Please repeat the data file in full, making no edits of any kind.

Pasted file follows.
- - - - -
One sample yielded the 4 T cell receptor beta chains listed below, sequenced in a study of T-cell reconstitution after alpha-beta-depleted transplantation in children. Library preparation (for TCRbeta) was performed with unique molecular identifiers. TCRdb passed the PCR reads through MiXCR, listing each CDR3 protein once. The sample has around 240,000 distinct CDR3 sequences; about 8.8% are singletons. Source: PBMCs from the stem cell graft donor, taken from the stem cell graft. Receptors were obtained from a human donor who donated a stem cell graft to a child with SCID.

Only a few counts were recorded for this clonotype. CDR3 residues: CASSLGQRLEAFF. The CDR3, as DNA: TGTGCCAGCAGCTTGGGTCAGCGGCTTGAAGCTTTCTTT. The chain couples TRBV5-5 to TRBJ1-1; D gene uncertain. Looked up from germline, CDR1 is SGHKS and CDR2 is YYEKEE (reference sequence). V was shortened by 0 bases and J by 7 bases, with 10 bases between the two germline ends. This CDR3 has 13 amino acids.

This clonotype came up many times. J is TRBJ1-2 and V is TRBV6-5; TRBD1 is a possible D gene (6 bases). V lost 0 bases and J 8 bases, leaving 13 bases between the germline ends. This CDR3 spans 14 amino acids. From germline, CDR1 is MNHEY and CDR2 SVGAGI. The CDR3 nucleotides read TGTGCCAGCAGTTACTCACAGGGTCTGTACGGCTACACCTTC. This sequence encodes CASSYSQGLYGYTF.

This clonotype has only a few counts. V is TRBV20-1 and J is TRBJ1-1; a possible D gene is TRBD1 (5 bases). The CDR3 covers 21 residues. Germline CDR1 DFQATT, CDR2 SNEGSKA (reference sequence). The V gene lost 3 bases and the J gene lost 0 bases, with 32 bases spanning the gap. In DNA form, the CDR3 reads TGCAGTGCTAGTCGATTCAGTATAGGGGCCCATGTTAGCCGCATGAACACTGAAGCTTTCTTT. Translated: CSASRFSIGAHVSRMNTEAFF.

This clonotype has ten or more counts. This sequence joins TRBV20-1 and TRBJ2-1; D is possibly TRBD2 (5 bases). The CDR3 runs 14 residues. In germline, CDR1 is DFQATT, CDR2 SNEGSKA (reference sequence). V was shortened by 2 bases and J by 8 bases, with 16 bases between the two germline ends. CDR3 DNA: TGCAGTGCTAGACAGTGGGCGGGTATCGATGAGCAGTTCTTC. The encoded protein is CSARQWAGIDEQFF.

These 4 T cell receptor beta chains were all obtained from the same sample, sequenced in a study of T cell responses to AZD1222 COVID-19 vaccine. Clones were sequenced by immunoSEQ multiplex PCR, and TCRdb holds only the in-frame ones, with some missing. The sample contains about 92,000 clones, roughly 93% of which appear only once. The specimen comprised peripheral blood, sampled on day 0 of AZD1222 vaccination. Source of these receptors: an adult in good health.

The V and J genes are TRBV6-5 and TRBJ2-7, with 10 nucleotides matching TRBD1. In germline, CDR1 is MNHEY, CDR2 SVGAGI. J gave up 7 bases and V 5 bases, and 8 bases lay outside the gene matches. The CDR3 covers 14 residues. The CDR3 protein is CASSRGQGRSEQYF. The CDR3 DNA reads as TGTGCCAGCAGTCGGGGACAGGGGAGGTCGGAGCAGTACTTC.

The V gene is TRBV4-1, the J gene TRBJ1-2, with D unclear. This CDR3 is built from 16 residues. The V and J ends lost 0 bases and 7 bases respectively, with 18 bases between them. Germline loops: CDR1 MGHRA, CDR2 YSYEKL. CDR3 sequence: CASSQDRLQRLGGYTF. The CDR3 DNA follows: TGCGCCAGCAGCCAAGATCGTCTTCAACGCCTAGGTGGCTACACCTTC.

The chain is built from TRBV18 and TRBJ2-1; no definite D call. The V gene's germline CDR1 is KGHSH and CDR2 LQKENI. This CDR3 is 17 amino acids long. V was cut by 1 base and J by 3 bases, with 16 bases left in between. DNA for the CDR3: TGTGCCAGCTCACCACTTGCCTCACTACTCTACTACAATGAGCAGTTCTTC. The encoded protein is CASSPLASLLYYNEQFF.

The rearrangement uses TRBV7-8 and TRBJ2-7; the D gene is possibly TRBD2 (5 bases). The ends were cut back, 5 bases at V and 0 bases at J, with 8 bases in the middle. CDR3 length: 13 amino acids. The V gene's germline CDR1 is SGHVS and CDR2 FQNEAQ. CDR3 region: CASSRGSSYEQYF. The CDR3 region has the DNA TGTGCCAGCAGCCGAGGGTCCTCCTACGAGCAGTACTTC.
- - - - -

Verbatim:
One sample yielded the 4 T cell receptor beta chains listed below, sequenced in a study of T-cell reconstitution after alpha-beta-depleted transplantation in children. Library preparation (for TCRbeta) was performed with unique molecular identifiers. TCRdb passed the PCR reads through MiXCR, listing each CDR3 protein once. The sample has around 240,000 distinct CDR3 sequences; about 8.8% are singletons. Source: PBMCs from the stem cell graft donor, taken from the stem cell graft. Receptors were obtained from a human donor who donated a stem cell graft to a child with SCID.

Only a few counts were recorded for this clonotype. CDR3 residues: CASSLGQRLEAFF. The CDR3, as DNA: TGTGCCAGCAGCTTGGGTCAGCGGCTTGAAGCTTTCTTT. The chain couples TRBV5-5 to TRBJ1-1; D gene uncertain. Looked up from germline, CDR1 is SGHKS and CDR2 is YYEKEE (reference sequence). V was shortened by 0 bases and J by 7 bases, with 10 bases between the two germline ends. This CDR3 has 13 amino acids.

This clonotype came up many times. J is TRBJ1-2 and V is TRBV6-5; TRBD1 is a possible D gene (6 bases). V lost 0 bases and J 8 bases, leaving 13 bases between the germline ends. This CDR3 spans 14 amino acids. From germline, CDR1 is MNHEY and CDR2 SVGAGI. The CDR3 nucleotides read TGTGCCAGCAGTTACTCACAGGGTCTGTACGGCTACACCTTC. This sequence encodes CASSYSQGLYGYTF.

This clonotype has only a few counts. V is TRBV20-1 and J is TRBJ1-1; a possible D gene is TRBD1 (5 bases). The CDR3 covers 21 residues. Germline CDR1 DFQATT, CDR2 SNEGSKA (reference sequence). The V gene lost 3 bases and the J gene lost 0 bases, with 32 bases spanning the gap. In DNA form, the CDR3 reads TGCAGTGCTAGTCGATTCAGTATAGGGGCCCATGTTAGCCGCATGAACACTGAAGCTTTCTTT. Translated: CSASRFSIGAHVSRMNTEAFF.

This clonotype has ten or more counts. This sequence joins TRBV20-1 and TRBJ2-1; D is possibly TRBD2 (5 bases). The CDR3 runs 14 residues. In germline, CDR1 is DFQATT, CDR2 SNEGSKA (reference sequence). V was shortened by 2 bases and J by 8 bases, with 16 bases between the two germline ends. CDR3 DNA: TGCAGTGCTAGACAGTGGGCGGGTATCGATGAGCAGTTCTTC. The encoded protein is CSARQWAGIDEQFF.

These 4 T cell receptor beta chains were all obtained from the same sample, sequenced in a study of T cell responses to AZD1222 COVID-19 vaccine. Clones were sequenced by immunoSEQ multiplex PCR, and TCRdb holds only the in-frame ones, with some missing. The sample contains about 92,000 clones, roughly 93% of which appear only once. The specimen comprised peripheral blood, sampled on day 0 of AZD1222 vaccination. Source of these receptors: an adult in good health.

The V and J genes are TRBV6-5 and TRBJ2-7, with 10 nucleotides matching TRBD1. In germline, CDR1 is MNHEY, CDR2 SVGAGI. J gave up 7 bases and V 5 bases, and 8 bases lay outside the gene matches. The CDR3 covers 14 residues. The CDR3 protein is CASSRGQGRSEQYF. The CDR3 DNA reads as TGTGCCAGCAGTCGGGGACAGGGGAGGTCGGAGCAGTACTTC.

The V gene is TRBV4-1, the J gene TRBJ1-2, with D unclear. This CDR3 is built from 16 residues. The V and J ends lost 0 bases and 7 bases respectively, with 18 bases between them. Germline loops: CDR1 MGHRA, CDR2 YSYEKL. CDR3 sequence: CASSQDRLQRLGGYTF. The CDR3 DNA follows: TGCGCCAGCAGCCAAGATCGTCTTCAACGCCTAGGTGGCTACACCTTC.

The chain is built from TRBV18 and TRBJ2-1; no definite D call. The V gene's germline CDR1 is KGHSH and CDR2 LQKENI. This CDR3 is 17 amino acids long. V was cut by 1 base and J by 3 bases, with 16 bases left in between. DNA for the CDR3: TGTGCCAGCTCACCACTTGCCTCACTACTCTACTACAATGAGCAGTTCTTC. The encoded protein is CASSPLASLLYYNEQFF.

The rearrangement uses TRBV7-8 and TRBJ2-7; the D gene is possibly TRBD2 (5 bases). The ends were cut back, 5 bases at V and 0 bases at J, with 8 bases in the middle. CDR3 length: 13 amino acids. The V gene's germline CDR1 is SGHVS and CDR2 FQNEAQ. CDR3 region: CASSRGSSYEQYF. The CDR3 region has the DNA TGTGCCAGCAGCCGAGGGTCCTCCTACGAGCAGTACTTC.